I used to be a graphic designer. This isn’t exactly a secret, and I was a graphic designer for something like 20 years (a little over, but close enough.) I became something of a specialist in logos, which are often considered the hardest work a graphic designer can do. Nope. I wasn’t giving enough credit to book cover designers. This stuff is HARD. Keep in mind: I am an artist. I have that advantage over most writers — I still think this stuff is hard. Insanely hard. When I say writing the book was the easy part, that is nothing but blunt honesty. You’re probably wondering why I’m designing the book cover at all, if I have a publishing contract. The truth is: I don’t have to. I’m very lucky in that my publisher is open to the idea of letting me take a crack at it (even if they go with something else, which would be their contractual right.) As a graphic artist turned writer, I have it within me to be the most obnoxious of …

©2013 Richard Lund

Beginning My Next Novel

Okay, so here I am…I have two finished books shopping for a home, one of which is well on its way to publication. So I should finish the epic fantasy, right? Hell no. I’m writing the sequel to Blood Chimera, my debut novel. Because when folks finish reading that, I want them to have a book they can jump right to, or at the very least, know that it will soon follow. Oh, which reminds me: Avast! Here there be spoilers! Go away if you don’t want to accidentally find out details of Blood Chimera. You still here? Okay, let’s get this shit started (as Ze Frank would say.) So the first thing I do, the very first thing, is pick out music. Yeah, yeah, I know, but I like to have soundtracks when I’m planning a book. And this is a pretty music heavy book. There will be nightclubs, concerts and stuff as we spend some more time in Hollywood and along Sunset Strip. So let’s see…I start with some David Bowie, and then …

Very Good Things

So I woke yesterday morning to find an offer from a publisher sitting in my mailbox. Now, I can’t give out details yet, but this is going to happen: I’m going to be a published author. (Okay, I’m probably going to be a published author — it’s still possible that I won’t like the contract, they’ll come to their senses, something will happen to muck it all up.)  I’m not going to be in ‘I’m writing a book’ limbo — everybody’s writing a book. I will have written a book. It will be in stores. My reality just shifted. So I’m taking a moment to reflect on this, because I’m kind of fascinated by the fact that this is the year that everything came together. I’ve been writing for a long time. Years and years. Why now? Why is this the year I’ve finished 2 books, and will almost certainly have a third finished by its end? Part of it I can blame on finally jumping on the twitter bandwagon (which really is a fantastic, …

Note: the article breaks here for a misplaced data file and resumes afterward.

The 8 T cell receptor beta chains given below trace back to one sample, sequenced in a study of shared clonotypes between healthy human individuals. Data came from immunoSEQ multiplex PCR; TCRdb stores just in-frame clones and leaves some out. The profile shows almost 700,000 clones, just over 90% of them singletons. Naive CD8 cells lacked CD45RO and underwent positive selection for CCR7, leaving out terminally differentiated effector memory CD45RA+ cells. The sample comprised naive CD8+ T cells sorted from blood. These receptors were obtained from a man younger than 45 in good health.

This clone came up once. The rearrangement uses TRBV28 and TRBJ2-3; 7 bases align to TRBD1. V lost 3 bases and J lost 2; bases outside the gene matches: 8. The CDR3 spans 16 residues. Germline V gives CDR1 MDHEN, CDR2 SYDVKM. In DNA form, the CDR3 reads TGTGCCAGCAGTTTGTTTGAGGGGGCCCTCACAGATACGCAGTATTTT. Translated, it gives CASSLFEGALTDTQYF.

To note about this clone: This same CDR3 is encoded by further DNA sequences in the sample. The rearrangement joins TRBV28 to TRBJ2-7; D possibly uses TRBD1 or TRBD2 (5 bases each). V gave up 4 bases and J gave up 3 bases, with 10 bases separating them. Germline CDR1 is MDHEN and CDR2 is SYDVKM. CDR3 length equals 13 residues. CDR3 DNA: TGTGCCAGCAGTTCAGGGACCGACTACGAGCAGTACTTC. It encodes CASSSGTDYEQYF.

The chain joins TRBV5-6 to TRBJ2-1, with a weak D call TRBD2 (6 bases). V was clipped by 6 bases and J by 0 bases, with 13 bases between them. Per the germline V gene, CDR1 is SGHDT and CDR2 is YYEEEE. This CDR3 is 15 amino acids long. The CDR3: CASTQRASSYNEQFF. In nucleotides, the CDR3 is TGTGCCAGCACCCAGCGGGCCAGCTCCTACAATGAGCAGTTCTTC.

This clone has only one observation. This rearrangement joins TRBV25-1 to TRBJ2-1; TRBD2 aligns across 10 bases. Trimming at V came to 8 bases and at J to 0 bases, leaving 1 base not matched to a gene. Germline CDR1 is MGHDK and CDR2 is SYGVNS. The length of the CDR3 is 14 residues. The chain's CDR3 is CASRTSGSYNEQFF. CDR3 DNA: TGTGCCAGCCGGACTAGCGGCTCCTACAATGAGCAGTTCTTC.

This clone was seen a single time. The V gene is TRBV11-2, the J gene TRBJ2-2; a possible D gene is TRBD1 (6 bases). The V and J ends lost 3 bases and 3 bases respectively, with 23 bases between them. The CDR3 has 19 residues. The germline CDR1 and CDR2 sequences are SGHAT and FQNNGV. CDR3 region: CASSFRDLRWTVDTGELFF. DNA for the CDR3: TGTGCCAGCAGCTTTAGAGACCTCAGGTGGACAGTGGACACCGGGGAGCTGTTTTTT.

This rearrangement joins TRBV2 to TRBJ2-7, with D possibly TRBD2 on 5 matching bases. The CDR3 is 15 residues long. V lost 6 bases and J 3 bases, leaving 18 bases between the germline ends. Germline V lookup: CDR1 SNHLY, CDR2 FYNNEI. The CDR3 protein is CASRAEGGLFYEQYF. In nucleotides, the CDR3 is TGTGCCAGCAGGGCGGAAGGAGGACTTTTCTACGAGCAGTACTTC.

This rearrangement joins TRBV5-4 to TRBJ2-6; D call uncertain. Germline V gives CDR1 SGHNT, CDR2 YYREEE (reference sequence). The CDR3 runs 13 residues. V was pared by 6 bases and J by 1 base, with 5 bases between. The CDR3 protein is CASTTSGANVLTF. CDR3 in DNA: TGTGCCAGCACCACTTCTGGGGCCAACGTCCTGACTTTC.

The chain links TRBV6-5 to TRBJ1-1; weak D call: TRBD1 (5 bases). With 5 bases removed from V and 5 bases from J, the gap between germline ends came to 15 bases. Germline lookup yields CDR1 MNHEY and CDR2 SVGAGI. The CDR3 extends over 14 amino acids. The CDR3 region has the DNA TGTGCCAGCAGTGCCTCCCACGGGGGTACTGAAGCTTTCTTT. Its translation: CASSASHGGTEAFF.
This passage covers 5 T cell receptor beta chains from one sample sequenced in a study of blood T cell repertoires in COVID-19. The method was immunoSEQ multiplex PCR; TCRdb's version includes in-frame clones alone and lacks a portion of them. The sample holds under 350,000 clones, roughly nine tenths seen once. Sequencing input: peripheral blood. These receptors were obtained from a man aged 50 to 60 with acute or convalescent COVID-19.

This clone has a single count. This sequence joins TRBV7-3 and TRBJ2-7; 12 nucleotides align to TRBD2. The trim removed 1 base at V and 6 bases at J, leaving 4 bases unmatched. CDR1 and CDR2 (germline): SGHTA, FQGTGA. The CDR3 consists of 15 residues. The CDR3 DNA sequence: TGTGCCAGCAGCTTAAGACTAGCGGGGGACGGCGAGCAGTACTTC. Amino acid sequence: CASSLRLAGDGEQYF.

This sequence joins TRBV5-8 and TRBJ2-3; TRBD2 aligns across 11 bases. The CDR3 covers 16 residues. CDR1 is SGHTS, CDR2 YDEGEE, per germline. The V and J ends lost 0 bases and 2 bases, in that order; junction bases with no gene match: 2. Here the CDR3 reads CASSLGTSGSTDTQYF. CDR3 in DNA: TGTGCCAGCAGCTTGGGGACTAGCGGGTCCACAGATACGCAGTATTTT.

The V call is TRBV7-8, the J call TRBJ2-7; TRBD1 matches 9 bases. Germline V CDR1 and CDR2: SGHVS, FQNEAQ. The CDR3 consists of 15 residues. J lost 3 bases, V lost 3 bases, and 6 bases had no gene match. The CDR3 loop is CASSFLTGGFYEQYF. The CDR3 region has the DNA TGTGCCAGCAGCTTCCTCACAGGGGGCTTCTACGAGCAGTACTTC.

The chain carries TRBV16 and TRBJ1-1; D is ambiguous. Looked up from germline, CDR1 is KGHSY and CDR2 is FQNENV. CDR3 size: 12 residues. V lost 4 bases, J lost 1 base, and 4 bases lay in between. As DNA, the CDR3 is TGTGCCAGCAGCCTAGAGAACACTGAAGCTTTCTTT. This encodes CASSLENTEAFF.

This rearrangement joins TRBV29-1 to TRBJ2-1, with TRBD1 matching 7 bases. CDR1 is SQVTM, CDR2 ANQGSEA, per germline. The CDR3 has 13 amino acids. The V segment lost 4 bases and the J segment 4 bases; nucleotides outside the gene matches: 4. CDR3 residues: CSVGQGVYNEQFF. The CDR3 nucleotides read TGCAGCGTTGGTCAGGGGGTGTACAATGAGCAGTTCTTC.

Writing Fast, and Why Twitter is Awesome

So it’s been a while. And I’d apologize for that, except I finished not one, but TWO books in that time. So no apologies. I was getting stuff done. Better, both books are inching perceptibly towards being published. No details yet, because no contracts have been signed and nothing it as yet written in stone, but I’m starting to feel more and more confident that yes, this is really going to happen. Which still feels a little unreal. So what wisdom have I learned in the past few months? First, I’ve learned that I can write far, far faster than I ever realized. If I’m really pushing myself, it’s not at all unrealistic to write 1,000 words in 30 minutes, which translates into 4,000 words a day if I write for two hours in the evening.  And it’s not easy. It feels a little like you’ve run a race, honestly, but it means I can come home from work, cook dinner, and write 4,000 words. It means, if I keep up the momentum (which I’ve …

Why Momma Needs Her Stories

Anyone who doubts that the worlds we create in fiction can have a profound effect on the reality around us should go read this article on world-wide fertility rates. If you’re anything like me, you grew up being told several unassailable facts: one, that the world-wide population was booming to unsustainable levels and two, this was because  third world countries were having too many kids. I remember hearing incredible numbers: the population of the planet would be at 10 billion by 2010, which would of course lead to everyone starving and killing each other over that last piece of broccoli  Except this hasn’t quite panned out. The chaotic system turns out to be just a little self-adjusting, and it’s not necessarily for the reasons you’d think — certainly for no reason Darwin would have suggested. Population growth has slowed radically in the last twenty years. Virtually every part of the world but Africa is now operating at near ‘replacement’ levels of population growth — i.e. populations that are either self-sustaining or shrinking. Africa is still seeing …